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Last Updated: Thursday, 5 February, 2004, 12:40 GMT
The greatest comeback ever?
By Tom Fordyce

Spurs players and fans stand dejected at full-time
Spurs players and fans stand dejected as the horror sinks in

Kevin Keegan has called it the greatest cup match he has ever seen. Alan Hansen agreed. David Pleat was simply "shell-shocked".

But just why does Manchester City's 4-3 win over Spurs deserve to be called the greatest comeback of all time? Read on, my friends, read on.....


City were in a slump so severe that they had won just one of their previous 18 league and cup games.

They have spiralled down the Premiership table, been beset by rumours of dressing-room unrest and seen their high-profile signings grab more tabloid headlines than goals.

The chances of them winning at White Hart Lane were statistically remote.

Or were they?


Barely had the City fans found their seats when the carnage began. When a team like City go a goal down in two minutes, you know there's trouble ahead.

When the goal in question is a delicate curler from the left boot of Ledley King, the sense of doom becomes overwhelming.

Fast-forward 41 more dismal minutes, factor in two more Tottenham goals taken with aplomb and there can only be one result - can't there?


3-0 down at half-time. It could barely get any worse.

Oops. Off goes Joey Barton for giving the referee an earfull. Now City are down to 10 men - and leading scorer Nicolas Anelka has already limped off with hamstring trouble.

Tranmere's comeback from 3-0 against Southampton three years ago was special. But even they did it with the full complement of players.


This was the first game that goalkeeper Arni Arason had ever played for City. Kevin Keegan had never even seen him play before.

His first touch of the ball was to pick it out of the net after King's opener. After 43 minutes and two more goals, he must have wished he had stayed at home in Iceland.

Then, with Sylvain Distin giving City a lifeline, Arason pulled off a double save that either David James or David Seaman would have been proud of.

Tipping Christian Ziege's deflected free-kick onto the bar was spectacular enough. Getting back up and across to snatch Gus Poyet's follow-up from the gaping jaws of the goal almost defied belief.


The name of Tottenham's chief tormentor was horribly familiar to the White Hart Lane faithful.

Losing a 3-0 lead at home is bad. Very bad. But when the man pulling the strings is the son of an Arsenal legend, it makes it just that little bit worse.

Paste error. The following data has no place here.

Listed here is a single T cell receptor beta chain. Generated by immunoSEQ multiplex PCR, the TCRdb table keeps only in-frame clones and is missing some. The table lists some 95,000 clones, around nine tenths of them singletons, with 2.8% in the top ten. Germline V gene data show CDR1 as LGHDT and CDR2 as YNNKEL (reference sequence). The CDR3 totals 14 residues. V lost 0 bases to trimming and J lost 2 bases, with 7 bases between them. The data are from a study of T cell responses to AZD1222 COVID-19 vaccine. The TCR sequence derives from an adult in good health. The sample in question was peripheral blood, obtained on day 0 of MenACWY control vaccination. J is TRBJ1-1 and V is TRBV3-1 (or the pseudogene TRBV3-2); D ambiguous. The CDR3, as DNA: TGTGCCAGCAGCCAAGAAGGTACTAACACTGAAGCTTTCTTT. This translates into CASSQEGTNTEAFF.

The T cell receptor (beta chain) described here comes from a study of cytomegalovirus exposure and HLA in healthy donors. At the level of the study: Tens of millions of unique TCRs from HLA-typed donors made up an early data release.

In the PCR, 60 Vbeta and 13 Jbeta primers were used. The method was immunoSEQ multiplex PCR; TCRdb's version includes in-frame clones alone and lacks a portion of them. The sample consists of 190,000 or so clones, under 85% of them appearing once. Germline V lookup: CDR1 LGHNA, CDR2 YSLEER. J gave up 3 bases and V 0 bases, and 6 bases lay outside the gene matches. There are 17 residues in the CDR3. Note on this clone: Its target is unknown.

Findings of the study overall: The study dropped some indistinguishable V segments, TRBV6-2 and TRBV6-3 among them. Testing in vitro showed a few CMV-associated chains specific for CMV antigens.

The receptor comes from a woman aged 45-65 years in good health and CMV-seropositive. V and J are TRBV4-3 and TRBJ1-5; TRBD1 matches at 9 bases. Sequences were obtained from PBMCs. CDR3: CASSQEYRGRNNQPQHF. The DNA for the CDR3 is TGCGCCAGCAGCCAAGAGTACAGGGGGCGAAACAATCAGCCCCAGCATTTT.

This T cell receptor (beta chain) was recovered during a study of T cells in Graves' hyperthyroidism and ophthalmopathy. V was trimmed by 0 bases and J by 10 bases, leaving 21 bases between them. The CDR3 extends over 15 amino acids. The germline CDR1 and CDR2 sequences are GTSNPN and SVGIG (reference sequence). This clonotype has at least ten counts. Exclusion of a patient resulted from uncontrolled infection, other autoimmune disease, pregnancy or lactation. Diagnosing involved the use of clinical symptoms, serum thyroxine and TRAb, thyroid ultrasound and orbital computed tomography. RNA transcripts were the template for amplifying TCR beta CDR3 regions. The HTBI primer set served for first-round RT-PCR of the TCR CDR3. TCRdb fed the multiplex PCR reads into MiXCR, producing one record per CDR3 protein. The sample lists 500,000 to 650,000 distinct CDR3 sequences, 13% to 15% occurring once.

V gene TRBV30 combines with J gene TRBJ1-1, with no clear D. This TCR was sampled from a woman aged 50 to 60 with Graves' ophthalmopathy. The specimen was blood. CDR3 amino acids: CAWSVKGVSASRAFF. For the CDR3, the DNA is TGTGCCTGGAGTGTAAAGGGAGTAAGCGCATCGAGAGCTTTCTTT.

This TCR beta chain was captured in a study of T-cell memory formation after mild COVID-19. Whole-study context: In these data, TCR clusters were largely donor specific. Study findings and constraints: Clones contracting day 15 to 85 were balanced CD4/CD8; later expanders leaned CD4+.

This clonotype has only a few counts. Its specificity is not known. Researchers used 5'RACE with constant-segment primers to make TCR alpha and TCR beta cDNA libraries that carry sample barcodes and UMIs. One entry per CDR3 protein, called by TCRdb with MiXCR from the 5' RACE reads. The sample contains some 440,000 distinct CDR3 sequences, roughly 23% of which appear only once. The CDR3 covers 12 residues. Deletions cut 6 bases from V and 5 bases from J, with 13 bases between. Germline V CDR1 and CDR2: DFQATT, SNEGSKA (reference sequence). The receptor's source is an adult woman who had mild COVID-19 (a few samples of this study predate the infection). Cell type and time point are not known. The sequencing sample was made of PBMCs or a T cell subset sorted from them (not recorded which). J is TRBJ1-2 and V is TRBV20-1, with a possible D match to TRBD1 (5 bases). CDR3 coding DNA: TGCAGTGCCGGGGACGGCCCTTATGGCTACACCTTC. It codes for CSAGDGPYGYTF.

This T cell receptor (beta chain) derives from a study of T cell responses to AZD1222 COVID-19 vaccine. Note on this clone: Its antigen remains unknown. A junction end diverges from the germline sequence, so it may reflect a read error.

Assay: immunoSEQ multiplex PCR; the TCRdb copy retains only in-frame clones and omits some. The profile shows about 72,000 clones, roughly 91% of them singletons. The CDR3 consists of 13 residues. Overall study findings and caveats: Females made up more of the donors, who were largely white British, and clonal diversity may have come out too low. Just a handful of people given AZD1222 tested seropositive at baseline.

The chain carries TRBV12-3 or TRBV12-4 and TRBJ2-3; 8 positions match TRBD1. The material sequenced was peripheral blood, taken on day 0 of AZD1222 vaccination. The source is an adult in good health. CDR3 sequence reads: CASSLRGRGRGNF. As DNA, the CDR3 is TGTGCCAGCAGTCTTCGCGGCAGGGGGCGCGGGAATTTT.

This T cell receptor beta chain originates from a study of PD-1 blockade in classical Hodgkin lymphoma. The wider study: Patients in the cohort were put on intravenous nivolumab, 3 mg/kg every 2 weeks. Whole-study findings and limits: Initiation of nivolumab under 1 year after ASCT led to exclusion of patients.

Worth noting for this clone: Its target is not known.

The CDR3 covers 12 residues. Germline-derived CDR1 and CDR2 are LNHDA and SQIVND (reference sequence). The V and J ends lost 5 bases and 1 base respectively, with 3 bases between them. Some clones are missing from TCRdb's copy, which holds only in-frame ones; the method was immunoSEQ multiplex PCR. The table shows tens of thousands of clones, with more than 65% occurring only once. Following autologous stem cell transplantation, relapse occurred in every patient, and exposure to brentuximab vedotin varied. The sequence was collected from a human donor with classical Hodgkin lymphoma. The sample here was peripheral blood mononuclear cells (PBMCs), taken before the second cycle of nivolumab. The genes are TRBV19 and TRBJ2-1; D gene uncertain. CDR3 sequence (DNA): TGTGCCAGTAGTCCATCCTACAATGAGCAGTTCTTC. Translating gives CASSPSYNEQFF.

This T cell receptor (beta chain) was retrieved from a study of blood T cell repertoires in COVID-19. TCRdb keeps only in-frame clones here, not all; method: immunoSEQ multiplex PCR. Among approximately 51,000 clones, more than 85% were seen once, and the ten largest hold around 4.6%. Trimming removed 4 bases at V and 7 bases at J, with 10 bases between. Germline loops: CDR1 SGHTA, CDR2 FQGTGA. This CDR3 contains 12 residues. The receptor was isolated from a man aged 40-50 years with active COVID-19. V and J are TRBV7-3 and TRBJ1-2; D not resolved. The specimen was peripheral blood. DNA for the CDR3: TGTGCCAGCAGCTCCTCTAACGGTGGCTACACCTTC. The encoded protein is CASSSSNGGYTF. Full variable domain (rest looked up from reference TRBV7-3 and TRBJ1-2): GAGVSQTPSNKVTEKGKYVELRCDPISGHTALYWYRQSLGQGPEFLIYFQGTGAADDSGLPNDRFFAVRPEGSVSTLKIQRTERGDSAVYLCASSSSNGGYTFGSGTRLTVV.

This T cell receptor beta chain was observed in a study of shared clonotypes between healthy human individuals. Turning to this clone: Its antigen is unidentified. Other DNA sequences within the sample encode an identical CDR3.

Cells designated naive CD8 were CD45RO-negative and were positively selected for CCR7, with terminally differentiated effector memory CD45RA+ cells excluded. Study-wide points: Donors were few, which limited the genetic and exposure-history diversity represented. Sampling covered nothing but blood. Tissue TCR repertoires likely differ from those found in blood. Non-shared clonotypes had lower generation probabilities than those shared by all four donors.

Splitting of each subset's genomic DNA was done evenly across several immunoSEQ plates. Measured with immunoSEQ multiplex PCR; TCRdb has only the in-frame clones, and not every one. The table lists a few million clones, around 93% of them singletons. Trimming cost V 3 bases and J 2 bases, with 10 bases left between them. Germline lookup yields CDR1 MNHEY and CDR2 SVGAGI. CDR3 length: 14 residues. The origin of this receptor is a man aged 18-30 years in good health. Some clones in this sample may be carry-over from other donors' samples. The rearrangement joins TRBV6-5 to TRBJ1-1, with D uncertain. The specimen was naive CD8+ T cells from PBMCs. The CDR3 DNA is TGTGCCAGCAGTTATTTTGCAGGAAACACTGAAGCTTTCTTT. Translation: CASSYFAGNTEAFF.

Think about the great cup comebacks and they almost inevitably feature an extra-time winner.

City didn't need that. They scored four goals without reply in the second half alone. And when the winner went in, that was it. There was barely time for David Pleat to lift his jaw off the floor.

It's a tremendous sporting cliché, but this time it's true - you really couldn't make it up.


Remember the Spurs-City FA Cup final of 1981? On that occasion, it was Ricky Villa who ended the first game in despair only to finish the replay a hero.

For Villa, read Jon Macken. Vilified for missing a simple chance that would have won City the original tie, he came on as sub in the replay and won the game with a clever header in the very last minute.


Poor old Dean Richards. He made his Spurs debut the day they cruised to a 3-0 lead over Manchester United - and then conceded five without reply.

He was also at the heart of the Southampton defence on that terrible night at Tranmere.

He must dread a 3-0 lead like most men fear death itself.


Once upon a time, Spurs were the one team above all others who you would associate with FA Cup success.

Not any more. Wednesday night's shocker was just the latest in a long line of cup catastrophes.

Last year they were thumped 4-0 by Southampton in front of a prime-time terrestrial television audience. In 2002 Chelsea thrashed them by the same scoreline at home.

The year before that, arch-enemies Arsenal played them off the pitch to a humiliating extent in their semi-final clash. And in 1999 they were tanked 6-1 by Newcastle at St James' Park.

Is it time they called it quits?


Bless him. Which of us doesn't have a soft spot for Kevin Keegan, even if we wouldn't necessarily want him managing our team?

This is a man who, as Newcastle manager, twice found himself on the end of famous 4-3 defeats by Liverpool. The look on his face at the end of the first of those could have brought tears to the eyes of statue.

At half-time, 3-0 down, Keegan was facing the sack. 45 minutes later, he was babbling away like the Keegan of old, happiness smeared all over his chops like a five-year-old on Christmas morning.

Who could begrudge him a single second of that joy?

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